7. Work on your GMAT timing
The time limit on the GMAT puts a lot of structure around how long you can spend on each question, especially because the test is computer-adaptive and you will only see one question at a time.
Be familiar with how much time you have to answer the questions for each section (total section time/number of questions per section). Time yourself when you are doing practice problems so that you can train your body to get a feel for how long 2 minutes feels like without having to stare at the timer.
In addition to getting into a rhythm for timing, work on your stamina for prolonged focus. Since the GMAT is almost 4 hours, it will require focus that may not come naturally to you. Watch the video below or check out an in-depth article on time management tips you can check out.
8. Take advantage of the materials provided by the test makers
The test makers publish a ton of study materials which you should definitely take advantage of! Their materials contain old, retired GMAT questions and that is the best way for you to familiarize yourself with the types of questions you’ll be asked on the test.
Check out their store catalog to see the full offerings. As the test-makers, they have some pretty good GMAT advice, too!
9. Practice, practice, practice!
Expert GMAT advice is united on this point: The best way to apply your studying is to do tons and tons of practice questions. You’ll become familiar with the different ways the same topic can be tested, and you’ll uncover weaknesses that will help you hone in on areas for improvement.
Don’t be discouraged by getting practice questions wrong. Being able to understand why you got certain questions wrong will help you avoid making the same mistakes in the future. Better to get questions wrong in practice than on test day! Remember that GMAT error log you created and don’t give up!
10. Simulate the test-day experience
The last of these tips for taking the GMAT is definitely not the least. In fact, it’s key to getting a high score on the GMAT! Take a practice test in a test-like setting.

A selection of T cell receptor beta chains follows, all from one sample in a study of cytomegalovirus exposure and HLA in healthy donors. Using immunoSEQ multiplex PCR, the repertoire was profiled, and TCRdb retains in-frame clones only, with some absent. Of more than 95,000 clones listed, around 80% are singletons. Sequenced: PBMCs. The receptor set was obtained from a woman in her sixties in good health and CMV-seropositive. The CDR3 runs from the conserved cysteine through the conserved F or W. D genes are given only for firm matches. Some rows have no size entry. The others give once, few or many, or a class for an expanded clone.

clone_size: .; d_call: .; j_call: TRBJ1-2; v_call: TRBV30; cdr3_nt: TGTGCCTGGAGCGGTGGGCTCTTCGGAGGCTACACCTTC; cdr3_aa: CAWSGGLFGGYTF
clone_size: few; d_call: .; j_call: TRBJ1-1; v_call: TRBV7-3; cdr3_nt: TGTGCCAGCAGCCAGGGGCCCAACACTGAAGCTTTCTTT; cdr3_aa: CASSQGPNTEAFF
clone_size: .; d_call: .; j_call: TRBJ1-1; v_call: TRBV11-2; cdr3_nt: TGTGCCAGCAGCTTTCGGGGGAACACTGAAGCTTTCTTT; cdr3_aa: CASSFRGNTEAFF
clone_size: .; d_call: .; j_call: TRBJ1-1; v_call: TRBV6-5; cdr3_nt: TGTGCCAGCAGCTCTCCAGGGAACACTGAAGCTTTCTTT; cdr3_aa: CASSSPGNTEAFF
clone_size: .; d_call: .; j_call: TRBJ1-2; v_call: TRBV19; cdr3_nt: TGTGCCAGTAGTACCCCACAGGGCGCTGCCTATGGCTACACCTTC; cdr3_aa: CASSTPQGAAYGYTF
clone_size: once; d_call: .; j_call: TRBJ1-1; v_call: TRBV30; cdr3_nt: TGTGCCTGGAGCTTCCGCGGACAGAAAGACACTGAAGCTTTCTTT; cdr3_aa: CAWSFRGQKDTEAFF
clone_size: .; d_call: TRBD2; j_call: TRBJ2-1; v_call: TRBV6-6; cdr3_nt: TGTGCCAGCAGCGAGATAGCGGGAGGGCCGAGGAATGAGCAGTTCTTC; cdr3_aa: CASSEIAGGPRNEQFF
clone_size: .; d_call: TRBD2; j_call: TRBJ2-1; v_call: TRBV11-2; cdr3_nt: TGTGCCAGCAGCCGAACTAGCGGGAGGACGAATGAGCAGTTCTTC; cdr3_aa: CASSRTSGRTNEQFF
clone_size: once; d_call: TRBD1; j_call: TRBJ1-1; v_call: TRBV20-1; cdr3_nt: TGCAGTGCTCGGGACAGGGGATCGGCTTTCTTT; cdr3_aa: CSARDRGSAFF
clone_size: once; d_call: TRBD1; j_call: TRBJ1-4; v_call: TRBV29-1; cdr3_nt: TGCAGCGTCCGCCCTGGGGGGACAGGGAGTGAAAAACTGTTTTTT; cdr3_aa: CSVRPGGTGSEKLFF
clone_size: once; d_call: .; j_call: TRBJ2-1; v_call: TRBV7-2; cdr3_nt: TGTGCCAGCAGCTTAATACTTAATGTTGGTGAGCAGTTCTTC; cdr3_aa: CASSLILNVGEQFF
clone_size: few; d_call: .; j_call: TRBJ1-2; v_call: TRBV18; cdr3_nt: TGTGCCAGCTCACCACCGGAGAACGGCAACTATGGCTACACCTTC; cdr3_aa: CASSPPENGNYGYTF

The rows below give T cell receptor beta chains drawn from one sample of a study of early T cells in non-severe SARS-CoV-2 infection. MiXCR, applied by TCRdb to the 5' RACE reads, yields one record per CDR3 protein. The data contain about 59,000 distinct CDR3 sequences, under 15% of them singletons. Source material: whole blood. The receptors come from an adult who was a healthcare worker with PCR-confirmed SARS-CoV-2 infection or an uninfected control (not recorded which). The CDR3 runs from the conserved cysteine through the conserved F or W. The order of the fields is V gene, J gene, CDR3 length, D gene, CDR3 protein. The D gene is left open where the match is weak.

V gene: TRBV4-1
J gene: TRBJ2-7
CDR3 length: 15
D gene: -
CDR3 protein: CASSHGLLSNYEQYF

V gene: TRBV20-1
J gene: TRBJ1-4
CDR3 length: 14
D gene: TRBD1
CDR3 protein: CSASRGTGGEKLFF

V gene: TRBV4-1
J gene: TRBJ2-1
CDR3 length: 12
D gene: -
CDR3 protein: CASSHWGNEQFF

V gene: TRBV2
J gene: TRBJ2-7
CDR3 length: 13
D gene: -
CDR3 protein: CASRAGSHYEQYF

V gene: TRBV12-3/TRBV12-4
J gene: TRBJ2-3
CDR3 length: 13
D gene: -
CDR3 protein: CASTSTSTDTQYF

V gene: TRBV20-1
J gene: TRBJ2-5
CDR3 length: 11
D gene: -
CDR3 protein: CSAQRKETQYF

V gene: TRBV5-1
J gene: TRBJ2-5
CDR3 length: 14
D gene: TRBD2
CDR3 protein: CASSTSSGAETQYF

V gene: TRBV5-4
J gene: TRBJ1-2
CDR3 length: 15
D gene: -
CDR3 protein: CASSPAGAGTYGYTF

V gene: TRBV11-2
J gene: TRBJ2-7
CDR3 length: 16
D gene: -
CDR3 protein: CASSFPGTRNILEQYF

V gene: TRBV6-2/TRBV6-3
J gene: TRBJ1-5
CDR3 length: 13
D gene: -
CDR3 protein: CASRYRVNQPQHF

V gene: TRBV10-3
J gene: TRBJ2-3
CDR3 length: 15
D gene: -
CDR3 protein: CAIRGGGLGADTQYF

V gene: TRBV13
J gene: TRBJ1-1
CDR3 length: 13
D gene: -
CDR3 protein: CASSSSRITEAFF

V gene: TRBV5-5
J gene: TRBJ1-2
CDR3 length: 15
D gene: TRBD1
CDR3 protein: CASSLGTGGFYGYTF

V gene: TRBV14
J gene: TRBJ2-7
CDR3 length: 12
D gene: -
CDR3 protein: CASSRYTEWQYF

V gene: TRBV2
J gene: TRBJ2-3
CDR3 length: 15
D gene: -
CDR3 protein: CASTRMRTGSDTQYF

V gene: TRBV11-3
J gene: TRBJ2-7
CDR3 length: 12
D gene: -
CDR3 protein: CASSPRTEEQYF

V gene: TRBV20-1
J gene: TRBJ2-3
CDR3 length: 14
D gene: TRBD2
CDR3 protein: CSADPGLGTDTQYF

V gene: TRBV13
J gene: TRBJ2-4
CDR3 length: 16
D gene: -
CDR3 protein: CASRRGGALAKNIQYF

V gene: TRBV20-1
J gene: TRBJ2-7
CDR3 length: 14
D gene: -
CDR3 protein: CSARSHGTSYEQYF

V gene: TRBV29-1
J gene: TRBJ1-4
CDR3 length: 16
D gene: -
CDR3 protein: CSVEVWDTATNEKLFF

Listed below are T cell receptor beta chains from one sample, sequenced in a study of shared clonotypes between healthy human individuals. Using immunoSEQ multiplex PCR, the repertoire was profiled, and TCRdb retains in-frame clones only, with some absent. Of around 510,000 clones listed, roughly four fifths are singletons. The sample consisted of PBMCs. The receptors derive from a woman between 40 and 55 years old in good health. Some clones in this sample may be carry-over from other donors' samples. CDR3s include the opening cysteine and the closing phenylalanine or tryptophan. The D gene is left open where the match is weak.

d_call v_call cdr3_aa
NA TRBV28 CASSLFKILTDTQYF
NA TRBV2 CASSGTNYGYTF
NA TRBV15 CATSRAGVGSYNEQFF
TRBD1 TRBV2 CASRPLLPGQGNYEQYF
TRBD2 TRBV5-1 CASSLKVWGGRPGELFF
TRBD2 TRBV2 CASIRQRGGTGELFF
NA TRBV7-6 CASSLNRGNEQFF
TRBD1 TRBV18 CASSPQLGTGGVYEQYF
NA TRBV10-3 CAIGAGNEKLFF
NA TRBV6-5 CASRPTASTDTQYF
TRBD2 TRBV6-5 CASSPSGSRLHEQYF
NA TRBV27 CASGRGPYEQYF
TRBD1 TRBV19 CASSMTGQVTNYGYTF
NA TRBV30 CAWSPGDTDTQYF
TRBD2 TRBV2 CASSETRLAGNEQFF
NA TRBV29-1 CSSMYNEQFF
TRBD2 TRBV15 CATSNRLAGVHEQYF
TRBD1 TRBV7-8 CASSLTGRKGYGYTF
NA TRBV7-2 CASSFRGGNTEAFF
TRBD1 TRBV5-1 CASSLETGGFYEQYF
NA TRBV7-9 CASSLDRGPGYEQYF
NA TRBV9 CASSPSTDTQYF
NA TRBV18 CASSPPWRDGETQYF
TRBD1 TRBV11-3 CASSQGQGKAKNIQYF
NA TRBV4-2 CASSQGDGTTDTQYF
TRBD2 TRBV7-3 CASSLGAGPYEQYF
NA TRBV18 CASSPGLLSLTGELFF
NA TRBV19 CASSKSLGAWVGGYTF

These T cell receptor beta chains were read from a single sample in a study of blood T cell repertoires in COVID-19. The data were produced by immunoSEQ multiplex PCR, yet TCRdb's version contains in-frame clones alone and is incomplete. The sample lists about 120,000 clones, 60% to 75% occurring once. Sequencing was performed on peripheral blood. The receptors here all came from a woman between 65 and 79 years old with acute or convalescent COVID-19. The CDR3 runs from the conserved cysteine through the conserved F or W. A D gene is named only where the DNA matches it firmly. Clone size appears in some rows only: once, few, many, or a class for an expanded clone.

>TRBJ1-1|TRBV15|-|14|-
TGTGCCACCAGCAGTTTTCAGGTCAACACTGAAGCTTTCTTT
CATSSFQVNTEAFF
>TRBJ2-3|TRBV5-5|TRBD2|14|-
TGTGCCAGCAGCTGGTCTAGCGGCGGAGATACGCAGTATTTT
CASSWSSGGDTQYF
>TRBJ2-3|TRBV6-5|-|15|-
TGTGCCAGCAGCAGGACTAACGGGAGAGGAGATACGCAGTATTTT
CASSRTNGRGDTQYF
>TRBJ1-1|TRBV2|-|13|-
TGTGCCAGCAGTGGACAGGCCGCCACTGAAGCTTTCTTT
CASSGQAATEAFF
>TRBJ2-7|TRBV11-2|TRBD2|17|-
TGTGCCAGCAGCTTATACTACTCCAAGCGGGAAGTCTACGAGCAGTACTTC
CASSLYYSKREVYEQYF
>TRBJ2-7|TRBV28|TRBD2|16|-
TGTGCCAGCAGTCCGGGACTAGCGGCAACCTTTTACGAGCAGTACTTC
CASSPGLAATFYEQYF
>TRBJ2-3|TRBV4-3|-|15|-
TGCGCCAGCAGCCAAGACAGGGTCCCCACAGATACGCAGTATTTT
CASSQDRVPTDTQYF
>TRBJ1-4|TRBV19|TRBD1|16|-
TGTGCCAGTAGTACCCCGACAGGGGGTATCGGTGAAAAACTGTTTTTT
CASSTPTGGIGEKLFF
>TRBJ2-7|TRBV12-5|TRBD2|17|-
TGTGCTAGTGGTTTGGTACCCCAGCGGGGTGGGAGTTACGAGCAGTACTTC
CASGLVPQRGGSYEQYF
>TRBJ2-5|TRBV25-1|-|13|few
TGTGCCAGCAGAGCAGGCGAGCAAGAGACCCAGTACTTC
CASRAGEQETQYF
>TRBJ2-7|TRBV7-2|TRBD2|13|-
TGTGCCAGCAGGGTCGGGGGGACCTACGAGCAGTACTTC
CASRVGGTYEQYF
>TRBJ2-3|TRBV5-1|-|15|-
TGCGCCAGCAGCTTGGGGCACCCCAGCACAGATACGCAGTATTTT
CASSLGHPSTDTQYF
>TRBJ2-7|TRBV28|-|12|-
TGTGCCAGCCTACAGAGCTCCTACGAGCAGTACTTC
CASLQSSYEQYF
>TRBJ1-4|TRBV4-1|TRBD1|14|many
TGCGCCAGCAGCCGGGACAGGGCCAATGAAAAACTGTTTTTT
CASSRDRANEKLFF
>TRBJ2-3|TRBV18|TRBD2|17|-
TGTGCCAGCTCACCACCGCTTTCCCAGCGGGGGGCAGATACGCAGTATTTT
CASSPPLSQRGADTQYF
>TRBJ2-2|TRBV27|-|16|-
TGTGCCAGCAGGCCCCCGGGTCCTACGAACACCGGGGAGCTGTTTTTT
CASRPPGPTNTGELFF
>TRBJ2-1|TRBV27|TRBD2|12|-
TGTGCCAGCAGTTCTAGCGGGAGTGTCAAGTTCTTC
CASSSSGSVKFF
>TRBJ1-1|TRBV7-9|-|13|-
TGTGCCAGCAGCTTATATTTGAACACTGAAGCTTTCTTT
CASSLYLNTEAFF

More than any other of the GMAT exam tips, students balk at this one. But while it may be difficult to set aside a large chunk of time to study, you should definitely try to simulate the test day experience at least once. This is key: during your GMAT prep, you’ve been building accuracy. But it’s also important to build endurance for the duration of the test!
Find a quiet place with a computer and pull up the free GMATPrep software or one of Magoosh’s practice tests (included with a Premium subscription). It’s important to take an entire practice test in one sitting. This will help you get comfortable for what it feels like to be testing on the computer for 3.5 hours.
Bonus: GMAT Advice from the Test Makers
Want more GMAT test taking tips? Here’s some bonus GMAT advice, straight from the test-makers! Being relaxed and confident on test day is key to doing well on the GMAT. And the best way to know what to expect is to get information from the actual makers of the test. MBA.com has a number of web pages to give you insights into what to expect on test day:
- Take a Tour of the Test Center
- The Interactive GMAT Prep Timeline
- View Country Specific Test Center Regulations
- Planning for Your Test Day
- Exam Day Advice from Test Takers
- GMAT Test Center Checklist
- Presenting Proper Identification
- Palm Vein Reader Biometric Identification
- GMAT Exam Administration Rules
- Rights and Responsibilities of GMAT Test Takers
And of course, be sure to check out the main official “Prepare For the GMAT” web page.
Final GMAT Advice: Don’t Forget to Use Solid GMAT Prep Materials!
In the above GMAT preparation tips, you’ve probably noticed a theme: getting the best possible materials is key to getting the best possible score!
With that in mind, here’s a set of links to reviews for the GMAT prep materials. Below the review links, also check out a quick guide to page count and cost for the best GMAT preparation books.
Read our review for Magoosh resources
|Read our review for GMAT forums||Read our review for Manhattan GMAT|
|Read our review for The Official Guide (from GMAC)||Read our review for Nova GMAT||Read our review for PowerScore GMAT|
|No.||Book||Publisher||Pages||Most Recent Edition||Practice Tests/Questions||Approx. Price on Amazon (New)||Notes|
|1||Complete GMAT Strategy Guide Set||Manhattan||1179||7th||6 practice tests||$145||You don't need the most current edition. The 10-book 6th edition that separates the books by section is an acceptable alternative.|
|2||The Official Guide to the GMAT Review||GMAC||1680||2020||1700+ questions||$54||3 books. Worth buying for the official practice material from GMAC.|
|3||GMAT Math Prep Course||Nova||516||2019||600+ math questions||$38||Worth buying if you need additional challenging math practice.|
|4||The PowerScore GMAT Critical Reasoning Bible||PowerScore||671||2019||600+ verbal||$62||Three books (one for each verbal section). Consider buying only for extra practice on the subjects where you need it. The CR book has best reputation.|
Yes, the GMAT will be difficult as it’s meant to measure your ability to think critically, a skill you’ll need in b-school and beyond as a professional. At the end of the day, you can do excel and get into your dream school if you put mindful study towards your goal. I’m proud of you for investing in yourself and your future. You can do this!